A group of astronomers would have detected a kind of “ghost star” that would be moving freely
Astronomers believe that the death of large stars is the origin of black holes, so there would be hundreds of millions of them scattered throughout the Milky Way. The problem is that these isolated black holes are invisible.
Now, a team from the University of California have discovered what a floating black hole may be for the first time by observing the glow of a more distant star as its light is distorted by the object’s strong gravitational field.
Astronomers estimate that the mass of the invisible object is between 1.6 and 4.4 times that of the Sun. Since the remnant of a dead star must weigh more than 2.2 the mass of the Sun, the researchers suspect that it could be a neutron star instead of a black hole, some dense and very compact objects, but with gravity balanced by the internal pressure of the neutrals, which prevents a collapse.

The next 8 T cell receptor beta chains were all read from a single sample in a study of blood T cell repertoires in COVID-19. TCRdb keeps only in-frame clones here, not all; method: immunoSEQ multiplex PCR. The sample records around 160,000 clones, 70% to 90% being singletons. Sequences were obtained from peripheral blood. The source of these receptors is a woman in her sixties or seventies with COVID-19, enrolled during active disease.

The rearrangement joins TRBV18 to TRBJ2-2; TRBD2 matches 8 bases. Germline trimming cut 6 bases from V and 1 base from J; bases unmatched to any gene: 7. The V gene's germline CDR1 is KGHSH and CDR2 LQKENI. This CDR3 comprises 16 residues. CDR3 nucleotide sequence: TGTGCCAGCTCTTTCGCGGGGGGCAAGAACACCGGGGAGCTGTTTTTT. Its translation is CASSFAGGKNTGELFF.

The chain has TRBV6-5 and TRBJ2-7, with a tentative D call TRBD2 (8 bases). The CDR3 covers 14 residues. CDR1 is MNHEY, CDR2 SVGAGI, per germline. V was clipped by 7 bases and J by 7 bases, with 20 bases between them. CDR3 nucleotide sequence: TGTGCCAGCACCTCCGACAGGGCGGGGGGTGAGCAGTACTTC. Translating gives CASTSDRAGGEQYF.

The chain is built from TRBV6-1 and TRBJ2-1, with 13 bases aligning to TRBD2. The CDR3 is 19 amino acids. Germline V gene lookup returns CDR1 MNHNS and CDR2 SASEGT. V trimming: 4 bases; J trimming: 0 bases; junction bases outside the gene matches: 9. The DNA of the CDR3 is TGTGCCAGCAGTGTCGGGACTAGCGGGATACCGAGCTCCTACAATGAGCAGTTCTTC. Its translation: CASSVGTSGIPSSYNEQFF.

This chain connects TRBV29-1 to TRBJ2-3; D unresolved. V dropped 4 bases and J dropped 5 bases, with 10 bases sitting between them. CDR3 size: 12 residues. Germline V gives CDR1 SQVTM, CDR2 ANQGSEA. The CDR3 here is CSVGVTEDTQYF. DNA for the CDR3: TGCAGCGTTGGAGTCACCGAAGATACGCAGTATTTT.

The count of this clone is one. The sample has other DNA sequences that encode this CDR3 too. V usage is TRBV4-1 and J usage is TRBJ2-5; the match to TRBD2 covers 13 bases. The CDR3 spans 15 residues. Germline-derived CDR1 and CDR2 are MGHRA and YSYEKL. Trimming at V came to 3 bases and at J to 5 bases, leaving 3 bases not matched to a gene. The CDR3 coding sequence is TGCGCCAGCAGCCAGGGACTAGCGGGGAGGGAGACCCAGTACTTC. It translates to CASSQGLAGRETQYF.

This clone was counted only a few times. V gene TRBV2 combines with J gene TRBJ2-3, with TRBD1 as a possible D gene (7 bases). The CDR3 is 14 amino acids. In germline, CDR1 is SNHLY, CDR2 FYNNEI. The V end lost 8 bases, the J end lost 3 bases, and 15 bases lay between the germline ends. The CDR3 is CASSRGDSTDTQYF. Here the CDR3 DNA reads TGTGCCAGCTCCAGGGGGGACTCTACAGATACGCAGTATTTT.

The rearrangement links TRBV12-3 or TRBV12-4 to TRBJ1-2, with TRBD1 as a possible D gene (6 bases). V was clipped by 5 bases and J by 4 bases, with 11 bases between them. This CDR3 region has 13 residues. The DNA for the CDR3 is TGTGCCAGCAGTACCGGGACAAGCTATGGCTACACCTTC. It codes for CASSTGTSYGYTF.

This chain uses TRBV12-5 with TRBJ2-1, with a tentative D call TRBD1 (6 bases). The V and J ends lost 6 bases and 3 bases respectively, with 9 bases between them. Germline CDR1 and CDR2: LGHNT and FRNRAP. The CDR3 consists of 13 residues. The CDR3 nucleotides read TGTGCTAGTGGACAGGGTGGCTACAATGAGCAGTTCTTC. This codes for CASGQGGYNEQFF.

“This is the first floating black hole or neutron star discovered with gravitational microlensing,” said Jessica Lu, a professor of astronomy at the University. ‘With this technology we can probe these solitary compact objects and weigh them. It’s a window into these dark objects,” she added.
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Determining how many of these compact objects populate the galaxy will help astronomers understand the evolution of stars, particularly how they die, and perhaps reveal whether any of the unseen black holes are primordial black holes, which some experts believe were produced in large amounts during the Big Bang.